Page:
Be the Cowboy is the ‘La La Land’ soundtrack, but good.
Clickbait lede aside, Mitski tones down the wounded anguish of her previous work for a poppier take on corrupted romance. She sounds lonely as ever, but a Disney theatricality cloaks it all. That is, Be the Cowboy feels more show tune than grunge.
The instrumentation is cheerful while the lyrics are dreary. Mitski’s poetry remains cutting, alternating between mundane and surreal. As a composer, she wields dissonance and noise to great effect. The production is rich, recalling Mitski’s older work. Though there’s plenty of punk and folk guitar, there’s also a mix of gauche synths and boom-clap drum patterns. These give the album its light, pop feel. All these things culminate to help Mitski reach far past the sounds that launched her into stardom.
The most chipper tracks on Be the Cowboy are paired with winking satire that heightens the fun. “Me and My Husband,” for example, paints the haunted portrait of a wife hanging onto her marriage despite her profound unhappiness. The song begins with a sigh before the protagonist boasts about her obviously loveless marriage. A nihilistic outlook is deftly woven into her characterization. All of it is backed by uncomfortably prim instrumentals: the downbeats hit just a little too hard, keeping strict time. It’s nightmare pop, as if Meghan Trainor were writing military marches. Through its critique of domestic life, the track explores the same desperation in Mitski’s other work.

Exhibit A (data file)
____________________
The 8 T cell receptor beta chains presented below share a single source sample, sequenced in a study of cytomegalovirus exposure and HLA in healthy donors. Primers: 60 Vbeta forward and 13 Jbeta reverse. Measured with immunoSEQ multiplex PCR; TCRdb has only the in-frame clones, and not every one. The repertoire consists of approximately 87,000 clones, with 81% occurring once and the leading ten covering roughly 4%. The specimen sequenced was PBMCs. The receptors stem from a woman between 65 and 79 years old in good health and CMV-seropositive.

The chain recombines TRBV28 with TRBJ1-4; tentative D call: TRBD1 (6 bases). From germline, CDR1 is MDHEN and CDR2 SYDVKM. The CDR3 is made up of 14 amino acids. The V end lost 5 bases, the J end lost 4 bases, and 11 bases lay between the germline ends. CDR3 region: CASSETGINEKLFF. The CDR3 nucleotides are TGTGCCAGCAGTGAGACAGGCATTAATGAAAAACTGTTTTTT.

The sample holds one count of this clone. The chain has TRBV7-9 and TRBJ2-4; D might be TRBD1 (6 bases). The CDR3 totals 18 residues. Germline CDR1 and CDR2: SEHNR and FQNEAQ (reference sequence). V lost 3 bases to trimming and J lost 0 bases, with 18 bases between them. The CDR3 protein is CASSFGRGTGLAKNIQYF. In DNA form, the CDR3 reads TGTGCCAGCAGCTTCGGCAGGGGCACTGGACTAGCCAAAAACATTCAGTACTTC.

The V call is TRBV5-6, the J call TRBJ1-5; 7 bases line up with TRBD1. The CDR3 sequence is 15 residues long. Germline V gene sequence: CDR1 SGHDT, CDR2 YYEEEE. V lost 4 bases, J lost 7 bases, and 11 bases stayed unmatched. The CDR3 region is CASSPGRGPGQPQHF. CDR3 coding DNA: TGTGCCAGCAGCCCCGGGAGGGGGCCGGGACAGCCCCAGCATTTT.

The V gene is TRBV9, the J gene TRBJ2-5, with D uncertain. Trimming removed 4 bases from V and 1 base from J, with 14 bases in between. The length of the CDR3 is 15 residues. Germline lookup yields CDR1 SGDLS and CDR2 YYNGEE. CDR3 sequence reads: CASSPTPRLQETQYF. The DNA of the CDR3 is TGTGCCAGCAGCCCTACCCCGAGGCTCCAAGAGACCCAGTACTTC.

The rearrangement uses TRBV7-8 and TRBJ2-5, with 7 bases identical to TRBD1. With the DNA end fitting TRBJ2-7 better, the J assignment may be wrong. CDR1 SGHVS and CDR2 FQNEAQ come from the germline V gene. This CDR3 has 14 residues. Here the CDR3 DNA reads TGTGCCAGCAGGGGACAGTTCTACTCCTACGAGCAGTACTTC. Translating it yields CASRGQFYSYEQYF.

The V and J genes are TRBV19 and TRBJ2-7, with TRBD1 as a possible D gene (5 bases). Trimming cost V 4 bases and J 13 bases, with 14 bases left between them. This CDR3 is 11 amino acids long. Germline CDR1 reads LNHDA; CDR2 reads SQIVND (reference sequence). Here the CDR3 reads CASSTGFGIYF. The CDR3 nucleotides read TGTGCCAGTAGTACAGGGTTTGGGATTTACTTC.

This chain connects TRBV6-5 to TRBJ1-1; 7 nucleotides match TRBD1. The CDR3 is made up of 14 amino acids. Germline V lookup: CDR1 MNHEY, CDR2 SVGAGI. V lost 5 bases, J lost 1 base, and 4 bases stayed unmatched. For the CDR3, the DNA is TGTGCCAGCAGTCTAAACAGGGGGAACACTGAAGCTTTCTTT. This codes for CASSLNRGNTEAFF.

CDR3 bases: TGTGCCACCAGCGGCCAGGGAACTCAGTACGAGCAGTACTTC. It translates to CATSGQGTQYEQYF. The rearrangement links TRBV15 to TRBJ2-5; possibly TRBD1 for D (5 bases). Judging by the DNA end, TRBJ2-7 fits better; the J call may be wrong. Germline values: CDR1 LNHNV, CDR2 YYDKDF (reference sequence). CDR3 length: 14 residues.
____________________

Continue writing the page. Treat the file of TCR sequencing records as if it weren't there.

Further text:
The lead single “Nobody,” besides being one of the best songs of the summer, is similarly ripe with irony. The disco beat is infectious and carefree. The titular chorus is Mitski’s best vocal performance on the album. Though more restrained than her other work, it’s no less heartfelt. The song practically begs listeners to sing and dance along.
The kicker is that the lyrics of “Nobody” are so sad and angsty. One of the song’s best moments serves as an apt summary. In the third verse, Mitski croons, “Still nobody wants me,” a moment of pathetic self-doubt. A cheerful “clap clap” immediately follows, perhaps a reference to the same pattern from Wonder Girls’ “NOBODY.” The message is to put on a brave face in the midst of hardship: to be the cowboy.
Every song is a new story. Mitski distills heartache into frank love letters, each with its own distinct aesthetic signature.
The story of “Blue Light” starts in head-over-heels mania –– the mood of the day after a first kiss –– before crashing down to a more meditative melancholy. The music matches: the song goes from skipping rockabilly to quiet reverb in under two minutes.
“Washing Machine Heart” embodies the desire to cleanse a partner of their struggles. Fluty synth and thumping bass together evoke a sense of heady wonder, providing counterpoint to Mitski’s melting “Why not me?”
The lyrics to “Pink in the Night” seem lifted straight out of “West Side Story.” It’s the very picture of a wholesome crush, imbued in sparkling warmth. Sonically, the track mimics the buildup of “Your Best American Girl,” the lead single from Mitski’s last album, Puberty 2. “Pink in the Night” never comes to a head like “Your Best American Girl.” Instead, Mitski draws up a blissful passion, allowing naive illusion to persist.
Be the Cowboy’s minor vice is that it doesn’t always let its songs breathe. Most tracks hover around the two minute mark. Mitski leaves listeners wanting more of the world each suggests.
Furthermore, “Lonesome Love” is one of Mitski’s tritest songs yet. On an album that has emotionally sincere writing as the centerpiece, the track has nothing new to offer.
But the highlights on the album are transcendent, overshadowing minimal shortcomings. Mitski mends heartbreak as only she can, even as she adds new elements to her repertoire. She successfully avoids being pigeonholed, evolving her sound and proving that she is full of surprises.